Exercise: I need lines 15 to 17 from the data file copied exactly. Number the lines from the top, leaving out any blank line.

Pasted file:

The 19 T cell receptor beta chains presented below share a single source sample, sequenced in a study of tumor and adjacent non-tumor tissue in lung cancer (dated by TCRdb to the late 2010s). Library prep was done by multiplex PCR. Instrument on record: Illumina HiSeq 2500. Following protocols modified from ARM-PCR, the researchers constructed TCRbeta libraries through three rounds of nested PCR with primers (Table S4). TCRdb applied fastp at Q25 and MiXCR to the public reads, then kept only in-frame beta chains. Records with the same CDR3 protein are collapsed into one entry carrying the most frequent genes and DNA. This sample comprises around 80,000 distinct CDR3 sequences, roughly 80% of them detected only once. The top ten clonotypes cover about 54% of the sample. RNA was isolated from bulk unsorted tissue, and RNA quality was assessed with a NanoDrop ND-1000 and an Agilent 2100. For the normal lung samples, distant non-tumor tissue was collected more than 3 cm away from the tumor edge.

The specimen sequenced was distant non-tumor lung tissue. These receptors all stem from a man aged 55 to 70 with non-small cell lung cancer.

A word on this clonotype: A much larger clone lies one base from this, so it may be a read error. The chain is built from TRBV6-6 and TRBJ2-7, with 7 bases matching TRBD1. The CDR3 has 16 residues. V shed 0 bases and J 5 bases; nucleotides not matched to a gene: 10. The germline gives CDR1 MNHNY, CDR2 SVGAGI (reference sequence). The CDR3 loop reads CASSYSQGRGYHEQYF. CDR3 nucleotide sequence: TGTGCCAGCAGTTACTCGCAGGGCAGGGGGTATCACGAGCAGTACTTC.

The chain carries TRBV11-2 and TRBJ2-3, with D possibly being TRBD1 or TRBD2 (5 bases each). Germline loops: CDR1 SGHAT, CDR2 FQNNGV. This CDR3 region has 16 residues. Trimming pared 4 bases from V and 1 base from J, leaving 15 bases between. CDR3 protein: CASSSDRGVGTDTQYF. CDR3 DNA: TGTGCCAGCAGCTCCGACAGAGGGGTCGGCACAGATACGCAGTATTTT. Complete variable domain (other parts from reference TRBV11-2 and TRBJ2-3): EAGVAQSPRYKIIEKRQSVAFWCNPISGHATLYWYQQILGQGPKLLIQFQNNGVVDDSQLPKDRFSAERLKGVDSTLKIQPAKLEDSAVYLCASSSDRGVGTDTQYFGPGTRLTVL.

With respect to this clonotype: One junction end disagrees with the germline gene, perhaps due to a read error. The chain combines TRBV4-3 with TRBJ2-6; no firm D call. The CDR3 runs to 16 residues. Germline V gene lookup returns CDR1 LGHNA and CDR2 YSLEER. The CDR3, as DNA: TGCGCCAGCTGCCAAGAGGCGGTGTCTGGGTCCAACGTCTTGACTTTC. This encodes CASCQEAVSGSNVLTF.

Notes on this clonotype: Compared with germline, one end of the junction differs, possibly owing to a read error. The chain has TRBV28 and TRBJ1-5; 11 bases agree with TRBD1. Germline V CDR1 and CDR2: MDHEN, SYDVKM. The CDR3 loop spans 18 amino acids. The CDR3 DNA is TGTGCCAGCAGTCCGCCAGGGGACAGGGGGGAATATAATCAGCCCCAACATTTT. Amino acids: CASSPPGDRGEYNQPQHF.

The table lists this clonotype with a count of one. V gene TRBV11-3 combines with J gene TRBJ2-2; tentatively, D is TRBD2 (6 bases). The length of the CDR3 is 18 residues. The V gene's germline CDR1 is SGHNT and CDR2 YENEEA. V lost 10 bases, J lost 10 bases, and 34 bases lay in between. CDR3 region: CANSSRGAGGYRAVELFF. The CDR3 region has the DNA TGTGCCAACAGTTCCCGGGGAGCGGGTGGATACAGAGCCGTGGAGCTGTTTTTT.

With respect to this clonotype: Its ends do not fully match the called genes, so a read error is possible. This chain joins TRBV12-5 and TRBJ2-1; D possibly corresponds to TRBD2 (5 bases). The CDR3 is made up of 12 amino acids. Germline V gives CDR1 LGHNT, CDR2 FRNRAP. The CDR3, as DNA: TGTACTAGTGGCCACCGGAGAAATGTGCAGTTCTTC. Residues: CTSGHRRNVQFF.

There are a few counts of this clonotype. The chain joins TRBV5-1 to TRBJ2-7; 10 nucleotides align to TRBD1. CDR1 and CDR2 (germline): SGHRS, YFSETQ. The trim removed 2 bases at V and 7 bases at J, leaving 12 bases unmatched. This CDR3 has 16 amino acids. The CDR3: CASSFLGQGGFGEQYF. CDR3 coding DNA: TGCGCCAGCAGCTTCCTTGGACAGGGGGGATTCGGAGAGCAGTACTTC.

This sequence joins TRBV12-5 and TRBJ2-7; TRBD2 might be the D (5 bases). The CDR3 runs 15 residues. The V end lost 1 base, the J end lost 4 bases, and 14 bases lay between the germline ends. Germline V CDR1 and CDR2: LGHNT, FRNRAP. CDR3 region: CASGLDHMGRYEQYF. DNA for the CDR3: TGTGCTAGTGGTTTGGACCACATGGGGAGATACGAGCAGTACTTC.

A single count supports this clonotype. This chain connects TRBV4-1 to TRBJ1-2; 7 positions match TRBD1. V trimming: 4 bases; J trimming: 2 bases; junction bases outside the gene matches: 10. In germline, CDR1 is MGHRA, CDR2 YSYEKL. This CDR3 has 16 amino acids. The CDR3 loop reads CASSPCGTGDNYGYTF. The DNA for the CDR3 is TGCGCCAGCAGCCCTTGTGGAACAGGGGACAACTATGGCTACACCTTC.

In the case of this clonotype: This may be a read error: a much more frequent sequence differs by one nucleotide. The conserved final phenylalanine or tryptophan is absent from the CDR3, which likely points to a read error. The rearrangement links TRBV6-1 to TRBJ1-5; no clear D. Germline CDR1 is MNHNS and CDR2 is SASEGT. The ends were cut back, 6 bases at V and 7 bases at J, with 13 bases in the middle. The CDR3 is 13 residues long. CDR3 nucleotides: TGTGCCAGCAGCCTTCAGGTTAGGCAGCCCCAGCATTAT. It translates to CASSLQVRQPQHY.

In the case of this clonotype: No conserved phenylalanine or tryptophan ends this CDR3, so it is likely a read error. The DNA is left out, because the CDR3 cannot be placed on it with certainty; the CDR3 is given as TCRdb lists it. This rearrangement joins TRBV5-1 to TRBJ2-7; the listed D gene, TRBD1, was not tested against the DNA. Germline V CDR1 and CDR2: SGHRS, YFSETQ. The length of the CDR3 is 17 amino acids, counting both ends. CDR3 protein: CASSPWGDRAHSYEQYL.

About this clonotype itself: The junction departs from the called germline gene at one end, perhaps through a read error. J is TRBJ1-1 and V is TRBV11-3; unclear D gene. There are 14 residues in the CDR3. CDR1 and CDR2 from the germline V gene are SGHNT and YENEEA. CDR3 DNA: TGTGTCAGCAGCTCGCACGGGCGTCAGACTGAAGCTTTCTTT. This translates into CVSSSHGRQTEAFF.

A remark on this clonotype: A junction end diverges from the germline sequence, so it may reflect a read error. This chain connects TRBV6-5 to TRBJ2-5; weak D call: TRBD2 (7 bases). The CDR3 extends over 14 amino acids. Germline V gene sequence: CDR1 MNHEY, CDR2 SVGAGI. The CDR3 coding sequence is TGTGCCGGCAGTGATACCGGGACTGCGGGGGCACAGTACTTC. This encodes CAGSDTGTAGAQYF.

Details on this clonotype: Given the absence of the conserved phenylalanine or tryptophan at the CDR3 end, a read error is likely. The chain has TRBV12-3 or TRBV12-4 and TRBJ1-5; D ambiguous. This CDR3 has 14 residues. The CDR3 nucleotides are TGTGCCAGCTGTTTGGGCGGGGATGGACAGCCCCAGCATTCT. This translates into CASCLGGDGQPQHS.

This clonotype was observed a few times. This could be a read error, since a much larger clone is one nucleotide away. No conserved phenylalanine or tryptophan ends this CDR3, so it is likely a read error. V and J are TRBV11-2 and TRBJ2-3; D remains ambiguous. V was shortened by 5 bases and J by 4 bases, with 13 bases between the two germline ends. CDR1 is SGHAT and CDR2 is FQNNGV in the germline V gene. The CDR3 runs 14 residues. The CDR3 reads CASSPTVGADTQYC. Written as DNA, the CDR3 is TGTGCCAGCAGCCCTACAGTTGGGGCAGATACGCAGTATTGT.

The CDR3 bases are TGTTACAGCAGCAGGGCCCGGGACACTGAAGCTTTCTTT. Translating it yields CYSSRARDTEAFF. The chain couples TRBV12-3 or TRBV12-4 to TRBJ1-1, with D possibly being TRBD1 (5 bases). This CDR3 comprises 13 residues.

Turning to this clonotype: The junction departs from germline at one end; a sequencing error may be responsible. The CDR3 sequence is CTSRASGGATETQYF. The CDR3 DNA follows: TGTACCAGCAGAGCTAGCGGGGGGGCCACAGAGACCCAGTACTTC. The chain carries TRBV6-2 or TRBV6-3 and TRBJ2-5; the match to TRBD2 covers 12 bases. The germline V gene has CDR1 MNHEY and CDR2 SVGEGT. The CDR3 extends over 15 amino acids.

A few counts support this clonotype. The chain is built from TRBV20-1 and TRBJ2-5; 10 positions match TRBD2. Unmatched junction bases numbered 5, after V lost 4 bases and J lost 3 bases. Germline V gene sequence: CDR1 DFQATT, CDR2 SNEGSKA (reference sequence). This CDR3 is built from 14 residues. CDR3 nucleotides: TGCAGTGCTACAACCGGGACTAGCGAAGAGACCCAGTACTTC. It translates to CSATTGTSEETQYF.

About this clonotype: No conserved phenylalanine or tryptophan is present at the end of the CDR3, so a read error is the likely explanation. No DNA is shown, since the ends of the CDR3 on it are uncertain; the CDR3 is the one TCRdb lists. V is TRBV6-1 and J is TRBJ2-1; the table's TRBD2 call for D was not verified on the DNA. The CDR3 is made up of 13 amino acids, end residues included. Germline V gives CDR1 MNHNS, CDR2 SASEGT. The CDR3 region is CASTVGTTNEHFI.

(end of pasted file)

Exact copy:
A remark on this clonotype: A junction end diverges from the germline sequence, so it may reflect a read error. This chain connects TRBV6-5 to TRBJ2-5; weak D call: TRBD2 (7 bases). The CDR3 extends over 14 amino acids. Germline V gene sequence: CDR1 MNHEY, CDR2 SVGAGI. The CDR3 coding sequence is TGTGCCGGCAGTGATACCGGGACTGCGGGGGCACAGTACTTC. This encodes CAGSDTGTAGAQYF.

Details on this clonotype: Given the absence of the conserved phenylalanine or tryptophan at the CDR3 end, a read error is likely. The chain has TRBV12-3 or TRBV12-4 and TRBJ1-5; D ambiguous. This CDR3 has 14 residues. The CDR3 nucleotides are TGTGCCAGCTGTTTGGGCGGGGATGGACAGCCCCAGCATTCT. This translates into CASCLGGDGQPQHS.

This clonotype was observed a few times. This could be a read error, since a much larger clone is one nucleotide away. No conserved phenylalanine or tryptophan ends this CDR3, so it is likely a read error. V and J are TRBV11-2 and TRBJ2-3; D remains ambiguous. V was shortened by 5 bases and J by 4 bases, with 13 bases between the two germline ends. CDR1 is SGHAT and CDR2 is FQNNGV in the germline V gene. The CDR3 runs 14 residues. The CDR3 reads CASSPTVGADTQYC. Written as DNA, the CDR3 is TGTGCCAGCAGCCCTACAGTTGGGGCAGATACGCAGTATTGT.